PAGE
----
In the coming year or so, the city of Green Bay will witness the completion of a number of projects designed to help attract visitors and create stronger amenities for area residents.
Among them include the highly anticipated restoration of the historic Hotel Northland, a $44 million project to update the 1924 downtown venue.
“Ultimately this hotel is really bringing back a very celebrated property to the people of Green Bay,” says Brigette Breitenbach, spokesperson for KPH Construction. “1924 is when Hotel Northland originally opened its doors, and at the time, it was truly the grand dame of hotels in the state of Wisconsin.”
When completed, the hotel will have 160 guest rooms and 10,000 square feet of meeting space in the historic Crystal Ballroom. It also will include a meeting floor attached to the parking garage that includes several board rooms.
The project will include a full-service restaurant called the Walnut Room, a sports bar called the Gridiron Tavern, and a lower-level club for hotel guests and local residents with a membership.
In mid-July, the hotel was completing framing as well as electrical and plumbing work, Breitenbach says. “They have maintained over 85 percent local contractors and subcontractors, which was a goal.”
If all goes according to plan, major construction will be completed by the end of February with an anticipated opening date of April, Breitenbach says.
In the months between completion and opening, the hotel will install technology and furniture as well as get the staff in place and trained to prepare for a grand opening, she says.
“It brings to the community a very modern luxury hotel that is approachable for today’s business traveler, while it appreciates and respects the history of the property,” Breitenbach says.
The project is led by owners Mike Frantz, owner of Frantz Community Investments, and Keith Harenda, who also owns contractor KPH Construction, which is leading the renovation. The restoration is being funded through a number of other sources, including a WHEDA grant and a Section 108 loan through the Department of Housing and Urban Development secured through the city, as well as the sale of historic tax credits through the National Park Service and the State Historic Preservation Office.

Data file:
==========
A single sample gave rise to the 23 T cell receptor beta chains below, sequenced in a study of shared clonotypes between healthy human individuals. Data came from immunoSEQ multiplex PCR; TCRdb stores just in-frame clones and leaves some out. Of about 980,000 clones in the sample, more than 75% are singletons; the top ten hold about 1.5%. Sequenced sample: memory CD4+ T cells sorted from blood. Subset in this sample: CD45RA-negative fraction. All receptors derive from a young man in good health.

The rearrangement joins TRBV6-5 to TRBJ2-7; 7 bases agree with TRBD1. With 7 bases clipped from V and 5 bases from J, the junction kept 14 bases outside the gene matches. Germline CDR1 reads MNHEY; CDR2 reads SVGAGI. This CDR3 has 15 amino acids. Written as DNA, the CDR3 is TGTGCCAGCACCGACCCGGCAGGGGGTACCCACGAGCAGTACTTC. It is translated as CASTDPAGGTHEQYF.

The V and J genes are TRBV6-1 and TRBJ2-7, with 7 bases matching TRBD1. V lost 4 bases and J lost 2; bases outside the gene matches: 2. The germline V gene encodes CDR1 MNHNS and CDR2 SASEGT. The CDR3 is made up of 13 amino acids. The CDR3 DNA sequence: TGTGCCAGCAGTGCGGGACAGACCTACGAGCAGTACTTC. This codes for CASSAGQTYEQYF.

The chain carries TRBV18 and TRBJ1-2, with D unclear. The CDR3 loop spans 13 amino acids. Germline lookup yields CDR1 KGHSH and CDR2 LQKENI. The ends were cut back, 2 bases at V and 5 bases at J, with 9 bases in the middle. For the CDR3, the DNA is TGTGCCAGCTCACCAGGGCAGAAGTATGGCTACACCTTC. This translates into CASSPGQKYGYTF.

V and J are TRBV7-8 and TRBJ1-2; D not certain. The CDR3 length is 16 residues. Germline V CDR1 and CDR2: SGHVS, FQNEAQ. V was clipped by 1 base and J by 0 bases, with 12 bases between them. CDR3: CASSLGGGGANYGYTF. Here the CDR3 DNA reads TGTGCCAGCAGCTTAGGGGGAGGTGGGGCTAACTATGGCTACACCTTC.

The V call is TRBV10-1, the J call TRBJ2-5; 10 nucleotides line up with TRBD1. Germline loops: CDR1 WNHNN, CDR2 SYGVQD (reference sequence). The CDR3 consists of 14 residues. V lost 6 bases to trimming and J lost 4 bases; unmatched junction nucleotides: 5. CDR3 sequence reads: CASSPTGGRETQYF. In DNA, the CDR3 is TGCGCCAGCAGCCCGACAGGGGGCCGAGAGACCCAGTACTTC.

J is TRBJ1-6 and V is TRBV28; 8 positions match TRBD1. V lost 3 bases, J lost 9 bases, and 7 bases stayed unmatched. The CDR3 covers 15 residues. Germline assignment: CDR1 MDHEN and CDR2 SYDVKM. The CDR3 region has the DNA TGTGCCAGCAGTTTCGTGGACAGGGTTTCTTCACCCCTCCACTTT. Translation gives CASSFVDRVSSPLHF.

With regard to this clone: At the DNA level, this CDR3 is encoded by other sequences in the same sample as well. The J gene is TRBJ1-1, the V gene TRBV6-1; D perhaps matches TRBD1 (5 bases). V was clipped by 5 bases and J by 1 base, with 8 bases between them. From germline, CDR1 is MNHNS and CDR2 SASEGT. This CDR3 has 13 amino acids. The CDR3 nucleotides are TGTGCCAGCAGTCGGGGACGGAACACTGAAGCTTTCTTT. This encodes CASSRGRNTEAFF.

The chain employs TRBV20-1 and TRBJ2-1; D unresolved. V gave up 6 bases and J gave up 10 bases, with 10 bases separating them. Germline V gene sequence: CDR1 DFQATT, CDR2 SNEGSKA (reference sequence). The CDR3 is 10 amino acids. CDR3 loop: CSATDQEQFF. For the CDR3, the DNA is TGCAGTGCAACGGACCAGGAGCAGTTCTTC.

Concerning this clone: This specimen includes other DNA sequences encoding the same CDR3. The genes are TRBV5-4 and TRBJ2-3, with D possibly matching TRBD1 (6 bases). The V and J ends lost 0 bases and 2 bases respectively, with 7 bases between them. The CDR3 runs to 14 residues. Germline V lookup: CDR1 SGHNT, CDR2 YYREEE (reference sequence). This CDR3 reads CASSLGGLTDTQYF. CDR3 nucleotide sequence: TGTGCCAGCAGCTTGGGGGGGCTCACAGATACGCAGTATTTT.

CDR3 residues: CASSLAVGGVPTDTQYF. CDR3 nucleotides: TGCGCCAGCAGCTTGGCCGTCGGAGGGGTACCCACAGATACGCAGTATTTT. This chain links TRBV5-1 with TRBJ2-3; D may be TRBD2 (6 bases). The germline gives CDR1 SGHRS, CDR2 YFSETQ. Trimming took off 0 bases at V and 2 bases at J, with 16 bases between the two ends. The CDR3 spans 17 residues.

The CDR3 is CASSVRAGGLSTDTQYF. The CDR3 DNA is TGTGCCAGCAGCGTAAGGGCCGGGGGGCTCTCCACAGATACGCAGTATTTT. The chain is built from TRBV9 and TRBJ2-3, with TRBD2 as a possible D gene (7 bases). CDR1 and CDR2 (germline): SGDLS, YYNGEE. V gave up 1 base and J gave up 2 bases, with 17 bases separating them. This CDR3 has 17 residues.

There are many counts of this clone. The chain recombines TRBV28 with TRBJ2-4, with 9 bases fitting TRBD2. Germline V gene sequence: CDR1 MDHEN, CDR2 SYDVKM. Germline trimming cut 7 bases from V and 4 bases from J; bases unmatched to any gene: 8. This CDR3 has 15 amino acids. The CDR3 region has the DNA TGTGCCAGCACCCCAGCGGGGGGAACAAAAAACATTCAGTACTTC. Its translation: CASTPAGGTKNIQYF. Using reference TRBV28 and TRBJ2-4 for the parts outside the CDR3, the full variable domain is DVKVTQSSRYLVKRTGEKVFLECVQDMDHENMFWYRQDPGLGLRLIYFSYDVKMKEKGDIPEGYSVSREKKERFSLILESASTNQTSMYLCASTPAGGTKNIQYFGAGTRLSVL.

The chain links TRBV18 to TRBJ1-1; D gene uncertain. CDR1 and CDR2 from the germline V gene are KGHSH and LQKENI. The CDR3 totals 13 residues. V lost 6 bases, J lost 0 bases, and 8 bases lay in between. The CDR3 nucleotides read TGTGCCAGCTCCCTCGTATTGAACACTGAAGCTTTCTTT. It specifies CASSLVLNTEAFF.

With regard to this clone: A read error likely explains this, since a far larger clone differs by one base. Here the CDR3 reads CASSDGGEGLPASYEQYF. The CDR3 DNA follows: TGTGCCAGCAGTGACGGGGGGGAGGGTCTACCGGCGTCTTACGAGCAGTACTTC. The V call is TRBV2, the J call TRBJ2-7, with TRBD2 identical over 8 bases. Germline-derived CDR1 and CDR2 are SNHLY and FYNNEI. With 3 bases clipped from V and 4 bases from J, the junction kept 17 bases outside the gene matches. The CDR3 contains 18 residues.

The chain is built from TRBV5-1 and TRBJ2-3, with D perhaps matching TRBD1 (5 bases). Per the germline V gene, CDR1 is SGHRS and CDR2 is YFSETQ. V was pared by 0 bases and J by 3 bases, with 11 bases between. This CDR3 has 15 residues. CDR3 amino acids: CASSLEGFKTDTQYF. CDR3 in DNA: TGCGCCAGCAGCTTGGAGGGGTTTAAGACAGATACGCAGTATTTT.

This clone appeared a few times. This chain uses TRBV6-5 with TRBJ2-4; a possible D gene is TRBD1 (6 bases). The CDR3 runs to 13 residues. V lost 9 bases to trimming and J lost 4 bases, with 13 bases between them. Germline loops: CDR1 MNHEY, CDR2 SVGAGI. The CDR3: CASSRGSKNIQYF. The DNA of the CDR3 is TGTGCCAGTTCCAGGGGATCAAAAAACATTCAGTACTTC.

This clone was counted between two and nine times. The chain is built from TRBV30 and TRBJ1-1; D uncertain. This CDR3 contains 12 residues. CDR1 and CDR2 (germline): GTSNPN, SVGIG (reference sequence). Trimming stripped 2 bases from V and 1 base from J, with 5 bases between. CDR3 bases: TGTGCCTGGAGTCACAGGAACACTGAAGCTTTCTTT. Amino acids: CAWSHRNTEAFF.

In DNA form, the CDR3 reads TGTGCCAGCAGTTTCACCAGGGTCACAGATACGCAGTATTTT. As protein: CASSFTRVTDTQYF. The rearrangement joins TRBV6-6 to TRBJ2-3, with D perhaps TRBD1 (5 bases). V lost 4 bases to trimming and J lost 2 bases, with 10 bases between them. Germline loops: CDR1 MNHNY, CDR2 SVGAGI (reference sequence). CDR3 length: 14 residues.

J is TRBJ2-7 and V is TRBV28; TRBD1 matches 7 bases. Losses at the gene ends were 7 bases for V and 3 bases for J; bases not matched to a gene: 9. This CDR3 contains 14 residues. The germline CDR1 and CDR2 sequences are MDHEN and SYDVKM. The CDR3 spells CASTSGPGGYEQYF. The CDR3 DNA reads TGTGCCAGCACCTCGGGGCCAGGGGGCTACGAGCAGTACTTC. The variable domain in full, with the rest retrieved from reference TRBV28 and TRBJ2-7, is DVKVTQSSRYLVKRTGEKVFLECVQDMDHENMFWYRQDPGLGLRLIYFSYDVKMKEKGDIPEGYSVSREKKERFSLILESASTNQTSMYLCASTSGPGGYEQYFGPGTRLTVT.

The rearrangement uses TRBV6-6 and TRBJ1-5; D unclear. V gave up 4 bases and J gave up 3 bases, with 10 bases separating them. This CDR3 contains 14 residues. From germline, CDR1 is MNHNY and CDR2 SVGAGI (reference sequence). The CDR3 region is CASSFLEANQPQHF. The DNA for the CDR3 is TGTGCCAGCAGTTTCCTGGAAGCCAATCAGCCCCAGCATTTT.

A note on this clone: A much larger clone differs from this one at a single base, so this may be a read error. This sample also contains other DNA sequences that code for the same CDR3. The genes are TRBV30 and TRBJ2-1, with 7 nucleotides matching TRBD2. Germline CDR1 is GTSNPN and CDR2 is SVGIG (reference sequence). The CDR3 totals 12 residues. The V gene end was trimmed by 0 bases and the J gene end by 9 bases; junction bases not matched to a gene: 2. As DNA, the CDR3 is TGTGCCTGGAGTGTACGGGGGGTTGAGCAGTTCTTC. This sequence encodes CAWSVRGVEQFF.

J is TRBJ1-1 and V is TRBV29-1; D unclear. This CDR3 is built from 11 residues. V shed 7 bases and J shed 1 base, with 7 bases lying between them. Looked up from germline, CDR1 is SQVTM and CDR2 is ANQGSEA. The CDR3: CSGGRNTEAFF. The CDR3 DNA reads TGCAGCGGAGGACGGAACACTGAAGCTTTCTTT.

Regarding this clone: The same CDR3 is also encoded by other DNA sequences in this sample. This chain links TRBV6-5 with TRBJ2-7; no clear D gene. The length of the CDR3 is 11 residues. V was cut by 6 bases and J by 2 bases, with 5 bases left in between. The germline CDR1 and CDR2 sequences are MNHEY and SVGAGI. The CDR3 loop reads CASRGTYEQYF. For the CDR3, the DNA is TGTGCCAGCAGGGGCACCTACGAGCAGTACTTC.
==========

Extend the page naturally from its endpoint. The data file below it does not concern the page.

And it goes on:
The hotel will feature a fresh, new interior design while still meeting National Historic Registry standards for restoration, she says.
“We hope it will continue to be a springboard for the development that’s currently happening in downtown Green Bay,” Breitenbach says.
Titletown Brewery in next phase of construction
The second construction phase of the Titletown Brewing Co. project on Broadway Street in downtown Green Bay has been underway for about six months, says Jim Kratowicz, COO of Titletown Brewing Co.
“We have the first tenants moving in at the end of October,” Kratowicz says.
The first phase of the project, which included restoration of 60,000 square feet of abandoned warehouse space at 320 N. Broadway St., home of the Cannery Public Market and the Titletown Roof Tap, quickly attracted about 11 area tenants.